From Marc to Market:
Markets Becalmed Ahead of the Week
Overview: The global capital markets are ending the week on a subdued note as the UK Parliament decision on Saturday is awaited. The weaker Chinese Q3 GDP had little impact outside of China, where stocks fell over 1%. A brief suspension of hostilities by Turkey was sufficient for the US to lift its threatened sanctions. Asia Pacific equities were mostly a little softer, though the Nikkei eked out a small gain, and India's Nifty 50 extended its streak to a sixth advancing session, encouraged by strong earnings and anticipation of more. European and US shares are little changed but softer. Benchmark 10-year bond yields are slightly higher. The dollar is sporting a softer profile though sterling is consolidating after yesterday's wild swings. Oil prices are higher for the third session but are still off a little more than 1% for the week. Gold's small loss is enough to also push it slightly lower for the week.....MUCH MORE.
China's Q3 GDP slowed to 6.0%. It was a little more than expected, and the slowdown of the second-largest economy does not appear to have bottomed. That said, September industrial output and retail sales strengthened sequentially. Estimates suggest that the trade conflict with the US may have shaved 0.5% of the year-over-year pace of activity. Reports indicate the swine herd may be poised for recovery, though the African swine flu appears to have struck other Asian countries. While Chinese officials continue to seem reluctant to provide large-scale stimulus, the PBOC's money market operation this week suggests pre-emptive efforts to head-off a money market squeeze as the late October tax season drains liquidity. Last week the dollar finished near CNY7.0885 and now is near CNY7.0825, slipping for the second consecutive week.
Japan's lowest CPI in a couple of years continues to encourage expectations that the Bank of Japan will take fresh action at its meeting later this month. Headline CPI eased to 0.2% year-over-year in September from 0.3% in August. The core rate, which excludes fresh food, fell to 0.3% from 0.5%. Separately, Japan's Diet approved legislation that requires foreign investors to register if they intend to buy more than 1% of a listed Japanese company, down from 10% previously. This is another expression of economic nationalism that appears increasingly evident. Foreign investors continued to buy Japanese shares last week, and in the first two weeks of October, their purchases are at five-month highs. As the US TIC data showed, Japanese investors are taking advantage of a softer yen and large carry to buy foreign bonds. Last week, they bought more than JPY1 trillion of international bonds, the most since late August.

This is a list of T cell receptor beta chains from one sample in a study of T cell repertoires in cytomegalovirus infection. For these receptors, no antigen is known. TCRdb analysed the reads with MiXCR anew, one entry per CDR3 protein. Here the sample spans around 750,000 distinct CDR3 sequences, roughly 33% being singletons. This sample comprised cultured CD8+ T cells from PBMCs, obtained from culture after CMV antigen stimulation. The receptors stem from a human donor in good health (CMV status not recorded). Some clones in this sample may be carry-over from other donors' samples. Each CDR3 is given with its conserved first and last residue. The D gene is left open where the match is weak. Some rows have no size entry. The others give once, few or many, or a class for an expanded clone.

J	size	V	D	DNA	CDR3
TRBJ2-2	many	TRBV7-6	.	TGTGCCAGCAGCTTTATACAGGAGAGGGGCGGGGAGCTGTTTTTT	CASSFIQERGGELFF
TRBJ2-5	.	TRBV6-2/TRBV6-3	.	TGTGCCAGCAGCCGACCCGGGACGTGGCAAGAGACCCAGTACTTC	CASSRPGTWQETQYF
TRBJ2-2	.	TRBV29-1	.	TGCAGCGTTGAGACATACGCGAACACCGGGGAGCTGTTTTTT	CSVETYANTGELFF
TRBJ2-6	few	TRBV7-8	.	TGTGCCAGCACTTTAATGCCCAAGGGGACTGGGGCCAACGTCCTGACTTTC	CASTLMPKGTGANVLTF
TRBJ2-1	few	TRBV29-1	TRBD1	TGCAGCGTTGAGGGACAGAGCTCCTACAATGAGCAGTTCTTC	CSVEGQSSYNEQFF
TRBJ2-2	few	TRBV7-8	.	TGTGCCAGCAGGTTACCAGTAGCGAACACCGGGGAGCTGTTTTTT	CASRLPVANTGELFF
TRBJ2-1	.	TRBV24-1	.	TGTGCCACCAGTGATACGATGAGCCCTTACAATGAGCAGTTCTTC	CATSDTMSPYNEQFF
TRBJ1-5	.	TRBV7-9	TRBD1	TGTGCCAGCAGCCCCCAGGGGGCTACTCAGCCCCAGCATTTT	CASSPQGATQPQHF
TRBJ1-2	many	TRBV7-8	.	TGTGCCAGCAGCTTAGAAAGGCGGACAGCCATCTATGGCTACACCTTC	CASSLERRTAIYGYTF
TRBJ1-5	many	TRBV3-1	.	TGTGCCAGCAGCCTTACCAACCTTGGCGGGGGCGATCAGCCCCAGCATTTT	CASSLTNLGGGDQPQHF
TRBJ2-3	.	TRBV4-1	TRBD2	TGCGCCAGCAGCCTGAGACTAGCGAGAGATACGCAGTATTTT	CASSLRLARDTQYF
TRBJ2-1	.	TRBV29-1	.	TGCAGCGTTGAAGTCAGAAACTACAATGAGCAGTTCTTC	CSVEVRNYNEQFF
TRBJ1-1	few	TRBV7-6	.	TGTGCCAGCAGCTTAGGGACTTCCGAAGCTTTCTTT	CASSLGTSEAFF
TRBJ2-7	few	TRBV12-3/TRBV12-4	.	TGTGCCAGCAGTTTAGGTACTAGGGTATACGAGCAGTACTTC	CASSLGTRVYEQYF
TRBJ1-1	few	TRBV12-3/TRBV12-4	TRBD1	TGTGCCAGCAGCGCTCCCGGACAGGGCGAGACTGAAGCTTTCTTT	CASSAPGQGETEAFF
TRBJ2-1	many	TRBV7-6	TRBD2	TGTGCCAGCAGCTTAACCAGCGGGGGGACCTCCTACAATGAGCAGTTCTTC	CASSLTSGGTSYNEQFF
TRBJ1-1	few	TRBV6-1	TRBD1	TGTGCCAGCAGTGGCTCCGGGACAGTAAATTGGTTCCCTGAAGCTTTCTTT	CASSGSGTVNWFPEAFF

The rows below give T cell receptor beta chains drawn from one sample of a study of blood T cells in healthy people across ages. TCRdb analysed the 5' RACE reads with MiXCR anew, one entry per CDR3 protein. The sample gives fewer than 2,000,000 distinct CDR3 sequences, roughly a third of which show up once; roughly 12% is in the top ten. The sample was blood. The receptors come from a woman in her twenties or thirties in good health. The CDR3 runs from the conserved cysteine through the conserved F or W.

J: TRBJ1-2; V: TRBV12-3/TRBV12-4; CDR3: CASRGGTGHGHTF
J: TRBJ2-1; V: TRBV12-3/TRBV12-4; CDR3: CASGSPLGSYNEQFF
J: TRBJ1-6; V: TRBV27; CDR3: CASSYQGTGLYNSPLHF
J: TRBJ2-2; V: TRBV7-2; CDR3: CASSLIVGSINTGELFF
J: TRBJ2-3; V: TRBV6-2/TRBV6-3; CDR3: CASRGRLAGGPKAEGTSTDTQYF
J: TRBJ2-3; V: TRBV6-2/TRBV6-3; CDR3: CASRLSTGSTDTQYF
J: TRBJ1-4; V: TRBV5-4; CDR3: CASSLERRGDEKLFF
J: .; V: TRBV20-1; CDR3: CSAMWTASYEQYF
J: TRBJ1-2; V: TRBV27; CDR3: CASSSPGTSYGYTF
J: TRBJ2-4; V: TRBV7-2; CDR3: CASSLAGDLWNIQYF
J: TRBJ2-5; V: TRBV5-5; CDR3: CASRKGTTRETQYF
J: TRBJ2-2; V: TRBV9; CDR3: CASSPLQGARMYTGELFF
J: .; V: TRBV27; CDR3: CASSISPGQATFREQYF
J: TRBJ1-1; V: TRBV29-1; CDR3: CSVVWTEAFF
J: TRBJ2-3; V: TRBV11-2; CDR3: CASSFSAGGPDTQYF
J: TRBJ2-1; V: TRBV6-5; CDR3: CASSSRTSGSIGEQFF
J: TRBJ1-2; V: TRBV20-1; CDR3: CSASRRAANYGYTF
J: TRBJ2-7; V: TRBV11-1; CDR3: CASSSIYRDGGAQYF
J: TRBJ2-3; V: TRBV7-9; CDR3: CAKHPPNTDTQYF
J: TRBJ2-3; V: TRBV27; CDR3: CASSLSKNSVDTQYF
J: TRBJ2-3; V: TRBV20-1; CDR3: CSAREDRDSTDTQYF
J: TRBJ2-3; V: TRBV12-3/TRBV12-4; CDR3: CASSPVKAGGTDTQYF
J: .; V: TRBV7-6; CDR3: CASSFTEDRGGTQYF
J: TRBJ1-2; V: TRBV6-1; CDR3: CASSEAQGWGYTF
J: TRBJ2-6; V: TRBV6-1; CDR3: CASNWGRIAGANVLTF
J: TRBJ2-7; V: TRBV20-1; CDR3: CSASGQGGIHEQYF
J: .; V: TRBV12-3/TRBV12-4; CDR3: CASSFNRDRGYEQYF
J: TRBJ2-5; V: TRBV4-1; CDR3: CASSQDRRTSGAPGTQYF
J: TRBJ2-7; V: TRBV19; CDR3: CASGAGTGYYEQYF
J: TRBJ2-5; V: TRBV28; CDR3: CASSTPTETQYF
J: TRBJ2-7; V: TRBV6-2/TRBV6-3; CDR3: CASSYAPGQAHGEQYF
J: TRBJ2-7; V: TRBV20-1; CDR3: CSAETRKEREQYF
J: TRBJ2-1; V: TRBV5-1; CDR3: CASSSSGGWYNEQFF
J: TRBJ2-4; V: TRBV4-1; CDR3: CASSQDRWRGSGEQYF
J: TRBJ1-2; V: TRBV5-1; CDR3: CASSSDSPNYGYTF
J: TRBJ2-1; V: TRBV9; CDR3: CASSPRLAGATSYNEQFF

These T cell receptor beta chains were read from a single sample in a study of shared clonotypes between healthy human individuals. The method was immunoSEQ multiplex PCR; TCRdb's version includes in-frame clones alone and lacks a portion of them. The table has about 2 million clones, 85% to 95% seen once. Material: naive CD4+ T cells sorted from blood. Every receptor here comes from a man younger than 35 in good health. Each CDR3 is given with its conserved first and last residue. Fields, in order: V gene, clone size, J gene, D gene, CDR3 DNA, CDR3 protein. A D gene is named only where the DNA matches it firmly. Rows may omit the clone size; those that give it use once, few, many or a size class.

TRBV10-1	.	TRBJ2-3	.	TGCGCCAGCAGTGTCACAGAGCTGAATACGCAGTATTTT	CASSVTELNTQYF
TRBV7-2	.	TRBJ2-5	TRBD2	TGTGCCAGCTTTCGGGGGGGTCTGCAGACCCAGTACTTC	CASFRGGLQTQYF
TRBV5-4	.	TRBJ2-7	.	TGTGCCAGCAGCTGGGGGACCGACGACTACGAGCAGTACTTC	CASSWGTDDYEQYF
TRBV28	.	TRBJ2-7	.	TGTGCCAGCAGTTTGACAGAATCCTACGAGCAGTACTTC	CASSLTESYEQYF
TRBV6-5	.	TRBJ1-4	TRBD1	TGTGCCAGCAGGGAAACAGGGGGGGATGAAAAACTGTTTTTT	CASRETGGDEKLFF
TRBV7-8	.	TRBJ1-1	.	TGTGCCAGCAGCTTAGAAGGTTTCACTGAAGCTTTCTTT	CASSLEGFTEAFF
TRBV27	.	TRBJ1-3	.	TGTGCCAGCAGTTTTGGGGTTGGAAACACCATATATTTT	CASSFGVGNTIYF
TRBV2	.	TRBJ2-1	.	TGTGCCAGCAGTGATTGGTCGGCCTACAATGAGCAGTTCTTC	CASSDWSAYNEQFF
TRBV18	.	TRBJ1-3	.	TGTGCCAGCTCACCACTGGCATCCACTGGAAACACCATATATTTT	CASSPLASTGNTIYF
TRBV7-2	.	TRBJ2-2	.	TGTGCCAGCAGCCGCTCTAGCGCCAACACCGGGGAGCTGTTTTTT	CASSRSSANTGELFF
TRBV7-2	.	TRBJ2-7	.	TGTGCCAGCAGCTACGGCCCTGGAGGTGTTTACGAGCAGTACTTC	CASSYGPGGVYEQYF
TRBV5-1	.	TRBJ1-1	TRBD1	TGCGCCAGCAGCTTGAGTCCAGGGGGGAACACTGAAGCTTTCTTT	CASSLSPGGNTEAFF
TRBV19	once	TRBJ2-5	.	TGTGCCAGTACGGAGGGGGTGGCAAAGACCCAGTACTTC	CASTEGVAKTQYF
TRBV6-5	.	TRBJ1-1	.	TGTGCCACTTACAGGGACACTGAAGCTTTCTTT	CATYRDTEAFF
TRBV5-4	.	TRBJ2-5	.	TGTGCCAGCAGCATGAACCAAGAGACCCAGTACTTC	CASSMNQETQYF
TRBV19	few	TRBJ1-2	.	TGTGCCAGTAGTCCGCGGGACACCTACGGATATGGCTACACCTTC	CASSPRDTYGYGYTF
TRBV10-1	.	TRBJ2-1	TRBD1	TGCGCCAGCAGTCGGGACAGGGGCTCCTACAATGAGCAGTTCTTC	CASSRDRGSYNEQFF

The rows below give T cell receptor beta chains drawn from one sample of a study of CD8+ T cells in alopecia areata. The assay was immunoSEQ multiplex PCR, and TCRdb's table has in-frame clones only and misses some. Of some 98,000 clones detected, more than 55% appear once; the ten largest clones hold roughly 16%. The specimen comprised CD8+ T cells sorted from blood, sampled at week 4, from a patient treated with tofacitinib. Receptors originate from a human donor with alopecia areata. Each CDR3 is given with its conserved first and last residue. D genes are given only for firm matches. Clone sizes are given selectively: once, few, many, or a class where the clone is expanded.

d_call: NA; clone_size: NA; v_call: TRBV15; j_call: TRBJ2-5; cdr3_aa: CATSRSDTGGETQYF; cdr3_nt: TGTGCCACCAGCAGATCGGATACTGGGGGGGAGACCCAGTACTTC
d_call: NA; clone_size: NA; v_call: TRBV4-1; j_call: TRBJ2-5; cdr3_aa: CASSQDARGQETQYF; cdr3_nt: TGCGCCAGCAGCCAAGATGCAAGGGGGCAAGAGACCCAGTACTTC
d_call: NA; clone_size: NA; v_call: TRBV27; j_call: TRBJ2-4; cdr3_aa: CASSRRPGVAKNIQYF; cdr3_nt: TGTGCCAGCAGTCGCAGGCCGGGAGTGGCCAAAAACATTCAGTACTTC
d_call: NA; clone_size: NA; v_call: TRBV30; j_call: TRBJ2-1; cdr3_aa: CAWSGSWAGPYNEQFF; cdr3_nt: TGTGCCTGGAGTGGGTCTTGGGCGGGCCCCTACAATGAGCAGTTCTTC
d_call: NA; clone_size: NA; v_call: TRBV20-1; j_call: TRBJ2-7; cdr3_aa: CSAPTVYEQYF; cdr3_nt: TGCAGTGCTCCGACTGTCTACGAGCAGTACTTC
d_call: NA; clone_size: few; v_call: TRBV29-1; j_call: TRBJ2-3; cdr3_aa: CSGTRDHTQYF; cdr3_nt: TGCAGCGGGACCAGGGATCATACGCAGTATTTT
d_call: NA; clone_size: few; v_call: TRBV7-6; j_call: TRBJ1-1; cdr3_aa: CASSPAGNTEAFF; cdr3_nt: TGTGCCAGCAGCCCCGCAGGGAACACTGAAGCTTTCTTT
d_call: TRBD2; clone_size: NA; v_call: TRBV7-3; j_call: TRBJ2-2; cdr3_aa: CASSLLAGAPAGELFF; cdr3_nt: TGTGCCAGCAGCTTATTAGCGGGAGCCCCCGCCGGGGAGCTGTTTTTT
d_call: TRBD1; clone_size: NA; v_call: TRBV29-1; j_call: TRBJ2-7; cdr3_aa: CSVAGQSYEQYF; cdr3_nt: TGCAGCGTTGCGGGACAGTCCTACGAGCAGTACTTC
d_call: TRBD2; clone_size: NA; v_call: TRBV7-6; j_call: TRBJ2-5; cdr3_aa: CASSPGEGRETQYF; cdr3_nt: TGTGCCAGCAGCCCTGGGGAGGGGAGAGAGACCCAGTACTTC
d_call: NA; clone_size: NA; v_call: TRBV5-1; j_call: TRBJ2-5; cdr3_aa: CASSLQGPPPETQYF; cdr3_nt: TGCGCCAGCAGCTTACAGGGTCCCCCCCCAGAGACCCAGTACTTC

The dollar has been confined to less than a one yen range this week. Repeated attempts so far to take the greenback above JPY109 have faltered, but the market does not appear to have given up, but given the uncertainty over the UK Parliament's vote tomorrow, it may be reluctant to do so in North America today. There is a $585 mln option at JPY109 that expires today. Another option for JPY108.75 (~$450 mln) that expires today is also in play. The Australian dollar is closing in on its third weekly advance, the longest in six months. Growth in full-time employment is helping it shrug off the impact of the soft Chinese data. RBA Governor Lowe claimed that negative interest rates in Australia were "extraordinarily unlikely," which reinforces our sense that negative interest rates are associated with central bank decisions in current account surplus areas and are not merely the result of demographic factors, as some have argued. The Aussie is building on yesterday's gains to reach a one-month high today near $0.6840 and is poised to close the week above a three-month downtrend found around $0.6790.
With the UK-EU agreement, all attention shifts to the UK Parliament, which will sit tomorrow and consider the plan. In many ways, the agreement Johnson struck will make for a harder Brexit and one that arguably estranges Northern Ireland. There would be new trade barriers and additional border checks. The deal also rules out a new customs union and appears to block a close relationship with the Single Market. Without an activist government in the UK, this Brexit will entail extensive deregulation (i.e., environmental, worker, and consumer protections will be eroded)...